Tamarind fruit grows in a pod on the tamarind tree. It is usually cooked, strained, and pressed into a block for packaging. It can be found in Asian grocery markets in jars, solid fruit blocks, and even in a liquid form. It’s an inexpensive way to add tangy flavors into a lackluster stew or stir-fry.

Tamarind is a good source of iron, calcium, vitamin C, and vitamin A. Give this mouth puckering fruit paste a try.


Tahini is made from one ingredient: sesame seeds.

The seeds are lightly roasted and are then ground into a smooth paste. It’s luscious and nutty in flavor and can be used as a base for dressings and is a key ingredient in hummus. Thus, making it a staple in my kitchen.

I also use tahini interchangeably with peanut butter making it a great substitute for anyone with a peanut allergy. Tahini can also be added into cookies dough, drizzled on oatmeal, or even used as a dip to snack with apples.

nutritional value of tahini

Tahini is a great source of monounsaturated and polyunsaturated fats. The caloric is 10% protein, 14% carbohydrates, and 76% fats. One spoonful is 10 percent of your daily fiber intake and it’s packed full of copper, manganese, phosphorus, and thiamin.

is your tahini rancid?

Nuts and seeds are packed full of healthy unsaturated fats. These fats are usually encased inside of the outer shell of the seed until it’s ground. Now the fats are exposed to the three factors of oxidation: heat, air and light. Tahini therefor is easily subjected to oxidation as it’s literally ground up seeds.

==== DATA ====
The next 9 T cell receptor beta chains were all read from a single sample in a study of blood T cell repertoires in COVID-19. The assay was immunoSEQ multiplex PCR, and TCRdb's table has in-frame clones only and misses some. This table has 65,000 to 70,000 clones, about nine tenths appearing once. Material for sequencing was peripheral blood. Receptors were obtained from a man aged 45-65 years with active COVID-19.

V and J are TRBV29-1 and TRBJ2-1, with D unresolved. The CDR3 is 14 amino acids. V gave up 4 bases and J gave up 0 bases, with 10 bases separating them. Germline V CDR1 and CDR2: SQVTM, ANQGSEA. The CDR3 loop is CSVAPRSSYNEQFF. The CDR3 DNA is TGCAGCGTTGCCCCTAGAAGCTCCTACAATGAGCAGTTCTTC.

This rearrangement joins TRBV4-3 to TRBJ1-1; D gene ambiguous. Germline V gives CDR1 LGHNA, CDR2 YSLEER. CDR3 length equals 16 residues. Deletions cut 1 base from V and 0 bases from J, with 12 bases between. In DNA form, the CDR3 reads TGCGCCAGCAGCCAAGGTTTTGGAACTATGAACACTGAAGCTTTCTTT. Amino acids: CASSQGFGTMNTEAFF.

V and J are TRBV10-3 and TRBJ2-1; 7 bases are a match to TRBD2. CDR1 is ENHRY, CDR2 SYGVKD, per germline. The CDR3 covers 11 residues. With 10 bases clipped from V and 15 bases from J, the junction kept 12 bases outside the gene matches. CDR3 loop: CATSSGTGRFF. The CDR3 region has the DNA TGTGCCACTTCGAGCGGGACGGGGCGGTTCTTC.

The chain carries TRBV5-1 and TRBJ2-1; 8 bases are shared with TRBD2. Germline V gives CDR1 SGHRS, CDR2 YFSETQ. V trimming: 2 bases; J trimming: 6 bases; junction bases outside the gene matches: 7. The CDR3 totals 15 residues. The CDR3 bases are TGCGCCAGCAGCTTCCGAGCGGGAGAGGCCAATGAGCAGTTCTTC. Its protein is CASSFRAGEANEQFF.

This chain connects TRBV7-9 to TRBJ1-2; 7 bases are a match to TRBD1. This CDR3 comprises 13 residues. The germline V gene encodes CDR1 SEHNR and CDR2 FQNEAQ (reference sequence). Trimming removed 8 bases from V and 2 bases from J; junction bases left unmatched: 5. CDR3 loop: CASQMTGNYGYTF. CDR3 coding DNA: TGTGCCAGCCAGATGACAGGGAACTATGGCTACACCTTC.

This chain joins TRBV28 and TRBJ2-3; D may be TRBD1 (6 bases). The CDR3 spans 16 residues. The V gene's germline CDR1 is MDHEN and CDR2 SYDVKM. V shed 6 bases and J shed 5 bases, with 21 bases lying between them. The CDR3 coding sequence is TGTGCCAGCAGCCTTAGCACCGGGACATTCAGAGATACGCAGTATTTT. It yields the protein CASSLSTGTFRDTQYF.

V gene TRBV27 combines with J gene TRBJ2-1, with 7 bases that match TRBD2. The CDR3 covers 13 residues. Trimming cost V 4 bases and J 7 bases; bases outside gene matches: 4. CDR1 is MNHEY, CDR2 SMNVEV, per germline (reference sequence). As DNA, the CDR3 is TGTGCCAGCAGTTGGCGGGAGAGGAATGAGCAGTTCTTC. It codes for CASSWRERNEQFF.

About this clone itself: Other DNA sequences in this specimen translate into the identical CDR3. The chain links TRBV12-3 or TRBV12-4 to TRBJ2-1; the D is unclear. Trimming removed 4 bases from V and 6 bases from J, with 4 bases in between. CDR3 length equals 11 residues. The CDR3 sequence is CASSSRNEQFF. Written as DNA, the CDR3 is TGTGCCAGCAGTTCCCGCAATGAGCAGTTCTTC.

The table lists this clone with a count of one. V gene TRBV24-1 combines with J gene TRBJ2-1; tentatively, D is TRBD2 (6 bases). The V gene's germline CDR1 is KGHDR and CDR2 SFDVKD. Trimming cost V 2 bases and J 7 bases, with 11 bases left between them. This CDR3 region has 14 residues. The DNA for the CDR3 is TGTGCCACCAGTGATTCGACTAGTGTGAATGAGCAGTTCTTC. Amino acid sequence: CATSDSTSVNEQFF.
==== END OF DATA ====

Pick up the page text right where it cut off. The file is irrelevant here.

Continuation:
This is why it’s crucial to store your tahini in the fridge. It’s also possible that your store bought tahini has already gone bad before you pulled it off the shelf and put it in your cart.

If your tahini tastes bitter, acidic, or chalky is a spoiled flavorless paste. I think the best tahini is when you make it in your own kitchen. But if you’re looking to buy it online here are a few of my favorite brands. Also – if you’re lucky enough to live in the city, find a local Middle Eastern restaurant or grocery and see if you can buy some from them. This is truly the best tahini ever.

3 salad dressing to get you started

Now that I’ve told you ever sauce, vinegar, and paste I have in my pantry lets put it all together.

Here are six of my favorite dressing recipes that I use often for salads. I also made a post dedicated completely to oils so you always know which oils to cook with and which oils should stay away from heat.

Creamy Honey Dressing

  • 1/2 cup vegan mayo
  • 1/3 cup apple cider vinegar
  • 1/4 cup honey
  • 1/4 cup extra virgin olive oil
  • 1 tablespoon coconut sugar
  • pinch of salt and pepper

Place all ingredients in a bowl and whisk together until thoroughly incorporated.
Or pop it all in a blender.

Vegan Ranch Dressing

  • 1 cup vegan mayo
  • 1/2 cup vegan milk
  • 1/2 tsp onion powder
  • 1/2 tsp garlic powder
  • 1 tsp chopped chives
  • 2 tsp chopped parsley

Whisk all ingredients besides fresh herbs. Fold herbs in and incorporate (adding them earlier will make dressing green). Can sub fresh herbs for dried.

Basic Balsamic Vinegarette

  • 1/2 cup extra virgin olive oil
  • 1/3 cup balsamic vinegar
  • 1 teaspoon dijon
  • 1 teaspoon maple syrup
  • 1/2 garlic clove minced
  • pinch oregano, salt/pepper

Whisk ingredients together in a bowl or blend in a blender. Make sure to really mince the garlic clove into small pieces or sub with garlic powder.